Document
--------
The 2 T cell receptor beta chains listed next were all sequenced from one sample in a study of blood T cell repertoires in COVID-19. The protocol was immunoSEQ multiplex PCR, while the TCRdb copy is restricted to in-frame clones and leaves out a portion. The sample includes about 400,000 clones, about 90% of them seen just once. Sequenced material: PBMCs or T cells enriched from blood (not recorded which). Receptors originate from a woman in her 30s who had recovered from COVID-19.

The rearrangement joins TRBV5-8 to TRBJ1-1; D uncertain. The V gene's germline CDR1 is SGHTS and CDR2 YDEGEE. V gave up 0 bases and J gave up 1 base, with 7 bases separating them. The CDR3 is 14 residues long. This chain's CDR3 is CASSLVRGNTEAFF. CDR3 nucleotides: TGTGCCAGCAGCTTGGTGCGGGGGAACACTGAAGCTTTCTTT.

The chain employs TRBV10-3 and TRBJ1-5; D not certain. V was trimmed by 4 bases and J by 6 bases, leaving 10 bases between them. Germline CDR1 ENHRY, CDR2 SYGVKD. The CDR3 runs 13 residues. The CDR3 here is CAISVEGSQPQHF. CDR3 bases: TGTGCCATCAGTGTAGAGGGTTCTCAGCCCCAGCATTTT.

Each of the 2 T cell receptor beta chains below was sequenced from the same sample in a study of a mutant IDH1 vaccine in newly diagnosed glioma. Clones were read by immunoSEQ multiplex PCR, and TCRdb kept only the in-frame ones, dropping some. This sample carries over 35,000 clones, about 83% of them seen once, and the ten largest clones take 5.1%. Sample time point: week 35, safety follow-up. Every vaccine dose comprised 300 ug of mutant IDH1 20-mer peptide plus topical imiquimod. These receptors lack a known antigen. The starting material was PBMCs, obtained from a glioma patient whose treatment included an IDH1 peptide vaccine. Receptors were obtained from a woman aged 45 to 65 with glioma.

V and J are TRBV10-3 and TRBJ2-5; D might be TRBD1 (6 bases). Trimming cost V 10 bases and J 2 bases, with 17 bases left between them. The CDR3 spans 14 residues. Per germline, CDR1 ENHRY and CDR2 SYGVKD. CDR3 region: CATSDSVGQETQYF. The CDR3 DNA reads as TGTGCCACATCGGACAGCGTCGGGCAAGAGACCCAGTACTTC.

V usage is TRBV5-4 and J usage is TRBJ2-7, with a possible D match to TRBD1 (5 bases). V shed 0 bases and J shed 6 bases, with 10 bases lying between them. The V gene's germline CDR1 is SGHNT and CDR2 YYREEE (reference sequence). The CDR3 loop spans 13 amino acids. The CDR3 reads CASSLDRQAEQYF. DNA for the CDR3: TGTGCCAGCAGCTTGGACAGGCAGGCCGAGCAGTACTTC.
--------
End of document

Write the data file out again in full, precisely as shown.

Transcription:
The 2 T cell receptor beta chains listed next were all sequenced from one sample in a study of blood T cell repertoires in COVID-19. The protocol was immunoSEQ multiplex PCR, while the TCRdb copy is restricted to in-frame clones and leaves out a portion. The sample includes about 400,000 clones, about 90% of them seen just once. Sequenced material: PBMCs or T cells enriched from blood (not recorded which). Receptors originate from a woman in her 30s who had recovered from COVID-19.

The rearrangement joins TRBV5-8 to TRBJ1-1; D uncertain. The V gene's germline CDR1 is SGHTS and CDR2 YDEGEE. V gave up 0 bases and J gave up 1 base, with 7 bases separating them. The CDR3 is 14 residues long. This chain's CDR3 is CASSLVRGNTEAFF. CDR3 nucleotides: TGTGCCAGCAGCTTGGTGCGGGGGAACACTGAAGCTTTCTTT.

The chain employs TRBV10-3 and TRBJ1-5; D not certain. V was trimmed by 4 bases and J by 6 bases, leaving 10 bases between them. Germline CDR1 ENHRY, CDR2 SYGVKD. The CDR3 runs 13 residues. The CDR3 here is CAISVEGSQPQHF. CDR3 bases: TGTGCCATCAGTGTAGAGGGTTCTCAGCCCCAGCATTTT.

Each of the 2 T cell receptor beta chains below was sequenced from the same sample in a study of a mutant IDH1 vaccine in newly diagnosed glioma. Clones were read by immunoSEQ multiplex PCR, and TCRdb kept only the in-frame ones, dropping some. This sample carries over 35,000 clones, about 83% of them seen once, and the ten largest clones take 5.1%. Sample time point: week 35, safety follow-up. Every vaccine dose comprised 300 ug of mutant IDH1 20-mer peptide plus topical imiquimod. These receptors lack a known antigen. The starting material was PBMCs, obtained from a glioma patient whose treatment included an IDH1 peptide vaccine. Receptors were obtained from a woman aged 45 to 65 with glioma.

V and J are TRBV10-3 and TRBJ2-5; D might be TRBD1 (6 bases). Trimming cost V 10 bases and J 2 bases, with 17 bases left between them. The CDR3 spans 14 residues. Per germline, CDR1 ENHRY and CDR2 SYGVKD. CDR3 region: CATSDSVGQETQYF. The CDR3 DNA reads as TGTGCCACATCGGACAGCGTCGGGCAAGAGACCCAGTACTTC.

V usage is TRBV5-4 and J usage is TRBJ2-7, with a possible D match to TRBD1 (5 bases). V shed 0 bases and J shed 6 bases, with 10 bases lying between them. The V gene's germline CDR1 is SGHNT and CDR2 YYREEE (reference sequence). The CDR3 loop spans 13 amino acids. The CDR3 reads CASSLDRQAEQYF. DNA for the CDR3: TGTGCCAGCAGCTTGGACAGGCAGGCCGAGCAGTACTTC.